Strangely enough, it is a Republican legislator who provides the conclusion to this summary of budgets for 2016.  Budgets are boring numbers to some, perhaps, but:  “A budget is a moral document; it talks about where your values are,” said Representative Rob Woodall, Republican of Georgia and a member of the Budget Committee. And President Obama blasted the lack of that dimension after a meeting with the Prime Minister of Ireland.
. "It's not a budget that reflects the future. It's not a budget that reflects growth. It's not a budget that is going to help ensure the middle-class families are able to maintain security and stability and that people who are trying to get into the middle class are going to have the rungs on the ladder to get into the middle class," he said, according to Politico. 

Although Congressional budgets are largely advisory documents, "they represent the broadest statement of governing philosophy each year” the NY Times has said.  And, every time the radical Republican majority produces a budget, their lack of a moral philosophy or a code of caring about the welfare of millions of ordinary citizens is obvious.  Unfortunately, too many of those citizens have not yet realized that a philosophy of discrimination, of tax-based support of small and powerful elites, the privatization of government services-for-profit (like education), and the uber-militarization of our nation are not in their best interests.  The cloaking of ultra-conservative Christian beliefs (as in Indiana) in legislating against certain practices (use of contraceptives, abortion; same-sex marriage); the belief that people who struggle with the exigencies of life are fully to blame for their circumstances, or the obvious belief that some people are just not worthy of protection, special treatment, or unique program help – all of these are beliefs and principles that are harmful to citizens and to our democracy.  Republican budgets are basically manifestos – declarations of motives and intentions of what this Party is about to do to 99% of us while exempting themselves and their sponsors from any responsibility for their lack of morality, caring or empathy for most of our citizenry.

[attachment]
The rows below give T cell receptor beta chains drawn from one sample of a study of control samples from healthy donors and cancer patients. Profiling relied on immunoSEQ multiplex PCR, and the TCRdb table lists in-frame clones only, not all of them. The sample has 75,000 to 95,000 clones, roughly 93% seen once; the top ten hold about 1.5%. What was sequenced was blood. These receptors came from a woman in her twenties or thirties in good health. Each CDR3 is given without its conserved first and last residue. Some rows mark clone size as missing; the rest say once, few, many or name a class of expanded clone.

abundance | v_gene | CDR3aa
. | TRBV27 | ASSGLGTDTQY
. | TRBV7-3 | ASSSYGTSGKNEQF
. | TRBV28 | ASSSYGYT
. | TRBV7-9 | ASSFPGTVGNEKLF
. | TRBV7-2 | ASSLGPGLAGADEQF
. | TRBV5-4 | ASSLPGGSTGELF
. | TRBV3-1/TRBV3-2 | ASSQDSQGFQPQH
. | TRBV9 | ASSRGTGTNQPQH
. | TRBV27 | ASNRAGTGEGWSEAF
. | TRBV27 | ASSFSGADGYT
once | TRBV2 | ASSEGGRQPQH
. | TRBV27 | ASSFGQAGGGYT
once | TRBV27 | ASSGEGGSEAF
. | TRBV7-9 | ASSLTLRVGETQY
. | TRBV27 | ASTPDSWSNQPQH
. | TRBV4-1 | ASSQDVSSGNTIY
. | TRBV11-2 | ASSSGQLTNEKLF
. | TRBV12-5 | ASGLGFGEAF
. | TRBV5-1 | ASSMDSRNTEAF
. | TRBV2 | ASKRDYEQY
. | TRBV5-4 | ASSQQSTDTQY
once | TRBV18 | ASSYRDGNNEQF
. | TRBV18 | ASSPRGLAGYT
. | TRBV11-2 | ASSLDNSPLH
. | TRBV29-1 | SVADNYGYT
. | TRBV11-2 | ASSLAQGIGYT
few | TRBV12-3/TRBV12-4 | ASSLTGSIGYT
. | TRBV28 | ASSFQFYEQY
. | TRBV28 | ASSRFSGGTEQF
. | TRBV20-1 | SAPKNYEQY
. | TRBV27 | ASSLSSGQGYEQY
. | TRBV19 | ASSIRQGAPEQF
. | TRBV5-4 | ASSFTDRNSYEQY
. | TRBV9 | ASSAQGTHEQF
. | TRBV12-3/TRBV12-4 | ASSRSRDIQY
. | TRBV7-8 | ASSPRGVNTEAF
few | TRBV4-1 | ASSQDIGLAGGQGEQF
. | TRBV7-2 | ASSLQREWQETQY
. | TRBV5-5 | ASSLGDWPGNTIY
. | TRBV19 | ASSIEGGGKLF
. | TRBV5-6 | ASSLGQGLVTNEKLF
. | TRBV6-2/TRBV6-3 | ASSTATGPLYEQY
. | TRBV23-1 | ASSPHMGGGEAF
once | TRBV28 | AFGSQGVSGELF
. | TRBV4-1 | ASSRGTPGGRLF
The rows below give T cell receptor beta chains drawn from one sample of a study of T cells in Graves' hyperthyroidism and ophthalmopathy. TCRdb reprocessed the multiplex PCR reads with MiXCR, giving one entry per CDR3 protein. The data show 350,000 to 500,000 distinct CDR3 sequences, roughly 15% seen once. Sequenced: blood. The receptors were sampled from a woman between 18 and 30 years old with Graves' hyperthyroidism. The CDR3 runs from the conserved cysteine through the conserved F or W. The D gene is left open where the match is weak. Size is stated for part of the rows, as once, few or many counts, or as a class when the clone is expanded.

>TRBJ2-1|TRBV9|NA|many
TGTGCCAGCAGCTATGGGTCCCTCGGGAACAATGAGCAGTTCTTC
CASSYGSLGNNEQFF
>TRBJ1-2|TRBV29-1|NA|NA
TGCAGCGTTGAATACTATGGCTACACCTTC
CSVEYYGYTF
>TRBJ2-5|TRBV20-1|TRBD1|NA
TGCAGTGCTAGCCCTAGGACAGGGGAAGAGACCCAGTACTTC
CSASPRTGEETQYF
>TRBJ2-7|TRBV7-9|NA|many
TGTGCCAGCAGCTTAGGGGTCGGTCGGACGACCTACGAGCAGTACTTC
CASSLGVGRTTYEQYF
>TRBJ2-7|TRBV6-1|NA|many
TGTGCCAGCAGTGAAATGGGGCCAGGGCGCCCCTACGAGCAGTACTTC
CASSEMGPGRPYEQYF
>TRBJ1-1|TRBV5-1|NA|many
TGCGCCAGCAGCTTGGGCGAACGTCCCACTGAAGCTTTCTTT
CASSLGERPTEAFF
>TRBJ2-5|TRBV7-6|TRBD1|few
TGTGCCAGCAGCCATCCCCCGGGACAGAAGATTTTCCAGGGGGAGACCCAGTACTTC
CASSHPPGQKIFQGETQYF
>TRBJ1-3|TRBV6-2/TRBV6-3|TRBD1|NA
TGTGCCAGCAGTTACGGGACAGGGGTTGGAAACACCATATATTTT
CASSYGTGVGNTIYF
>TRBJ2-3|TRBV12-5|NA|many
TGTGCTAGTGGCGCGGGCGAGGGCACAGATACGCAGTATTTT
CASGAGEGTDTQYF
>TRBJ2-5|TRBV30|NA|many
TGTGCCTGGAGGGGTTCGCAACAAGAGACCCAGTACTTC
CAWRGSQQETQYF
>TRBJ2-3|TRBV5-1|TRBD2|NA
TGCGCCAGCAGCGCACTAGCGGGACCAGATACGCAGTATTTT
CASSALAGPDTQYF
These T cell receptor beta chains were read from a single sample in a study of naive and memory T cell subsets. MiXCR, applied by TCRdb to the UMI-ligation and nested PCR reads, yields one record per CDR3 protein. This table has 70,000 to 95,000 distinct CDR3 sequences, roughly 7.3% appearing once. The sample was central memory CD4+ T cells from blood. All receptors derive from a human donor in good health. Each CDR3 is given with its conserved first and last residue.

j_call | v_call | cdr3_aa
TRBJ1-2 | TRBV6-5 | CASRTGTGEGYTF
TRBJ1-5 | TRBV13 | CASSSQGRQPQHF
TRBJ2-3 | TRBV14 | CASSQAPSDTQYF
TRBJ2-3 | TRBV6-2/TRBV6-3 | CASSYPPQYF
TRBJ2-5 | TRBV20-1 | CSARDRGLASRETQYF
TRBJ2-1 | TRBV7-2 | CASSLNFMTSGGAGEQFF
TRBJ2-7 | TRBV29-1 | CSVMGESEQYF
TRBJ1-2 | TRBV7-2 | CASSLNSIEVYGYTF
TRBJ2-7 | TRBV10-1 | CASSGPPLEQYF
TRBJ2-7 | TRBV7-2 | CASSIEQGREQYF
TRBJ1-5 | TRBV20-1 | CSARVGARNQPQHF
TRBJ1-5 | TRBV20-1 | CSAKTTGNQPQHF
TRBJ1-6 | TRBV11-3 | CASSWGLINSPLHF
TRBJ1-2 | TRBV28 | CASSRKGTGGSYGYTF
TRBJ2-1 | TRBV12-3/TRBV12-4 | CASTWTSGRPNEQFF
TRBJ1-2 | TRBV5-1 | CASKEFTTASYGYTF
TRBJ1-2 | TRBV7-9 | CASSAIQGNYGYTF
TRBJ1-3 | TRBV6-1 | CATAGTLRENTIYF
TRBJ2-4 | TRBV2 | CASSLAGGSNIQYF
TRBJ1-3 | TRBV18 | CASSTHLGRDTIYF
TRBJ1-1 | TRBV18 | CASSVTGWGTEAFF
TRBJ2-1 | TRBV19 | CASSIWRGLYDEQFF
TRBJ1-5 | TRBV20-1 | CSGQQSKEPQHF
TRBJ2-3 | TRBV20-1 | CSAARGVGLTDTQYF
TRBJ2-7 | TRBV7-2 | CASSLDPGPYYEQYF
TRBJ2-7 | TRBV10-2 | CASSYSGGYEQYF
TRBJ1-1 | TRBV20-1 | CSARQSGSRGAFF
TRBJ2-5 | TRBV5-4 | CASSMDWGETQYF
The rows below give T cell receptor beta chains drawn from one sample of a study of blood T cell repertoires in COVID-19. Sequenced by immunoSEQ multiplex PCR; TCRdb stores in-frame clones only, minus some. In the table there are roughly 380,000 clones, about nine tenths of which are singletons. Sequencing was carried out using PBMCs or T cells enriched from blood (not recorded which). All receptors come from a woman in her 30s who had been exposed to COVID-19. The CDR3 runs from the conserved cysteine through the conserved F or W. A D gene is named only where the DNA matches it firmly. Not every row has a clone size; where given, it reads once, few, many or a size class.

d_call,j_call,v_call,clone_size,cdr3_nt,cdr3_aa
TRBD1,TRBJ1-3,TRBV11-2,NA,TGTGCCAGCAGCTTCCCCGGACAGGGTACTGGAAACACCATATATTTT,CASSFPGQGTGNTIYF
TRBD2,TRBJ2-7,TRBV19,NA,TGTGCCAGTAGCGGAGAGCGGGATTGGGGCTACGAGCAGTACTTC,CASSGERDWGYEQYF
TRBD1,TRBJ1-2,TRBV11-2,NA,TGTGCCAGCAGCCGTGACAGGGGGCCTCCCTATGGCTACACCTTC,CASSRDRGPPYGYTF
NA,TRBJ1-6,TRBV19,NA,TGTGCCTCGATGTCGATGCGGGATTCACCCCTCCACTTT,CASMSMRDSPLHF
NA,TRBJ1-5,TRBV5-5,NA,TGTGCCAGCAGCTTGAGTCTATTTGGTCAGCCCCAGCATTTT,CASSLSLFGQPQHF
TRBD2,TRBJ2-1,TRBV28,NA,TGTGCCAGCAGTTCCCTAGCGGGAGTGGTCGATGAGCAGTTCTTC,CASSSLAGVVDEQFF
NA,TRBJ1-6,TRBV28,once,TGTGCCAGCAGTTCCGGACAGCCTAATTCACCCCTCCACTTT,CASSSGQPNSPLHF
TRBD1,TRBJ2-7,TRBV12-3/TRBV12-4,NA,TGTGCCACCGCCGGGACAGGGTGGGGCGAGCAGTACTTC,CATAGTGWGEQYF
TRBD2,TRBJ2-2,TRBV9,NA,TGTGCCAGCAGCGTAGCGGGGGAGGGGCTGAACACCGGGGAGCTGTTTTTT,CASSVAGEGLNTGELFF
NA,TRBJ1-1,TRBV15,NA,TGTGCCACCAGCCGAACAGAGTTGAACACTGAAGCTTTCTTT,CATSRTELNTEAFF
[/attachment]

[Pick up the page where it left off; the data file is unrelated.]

Too many voters have failed to learn that elections and budgets have consequences, and that under ultra-conservative Republicans, those consequences will essentially devastate liberty, justice, fairness, civil rights, mutual responsibility for one another, as well as very basic everyday concerns like costs, rents, loan rates, quality of schools, roads and services, or that most basic opportunity: a well-paying job.  Soon, their lack of caring will even affect what we can safely eat, drink or inhale.  My point:  it is dangerous to one’s health and welfare to ignore ANYTHING this cabal of Radicals attempts to foist upon the People.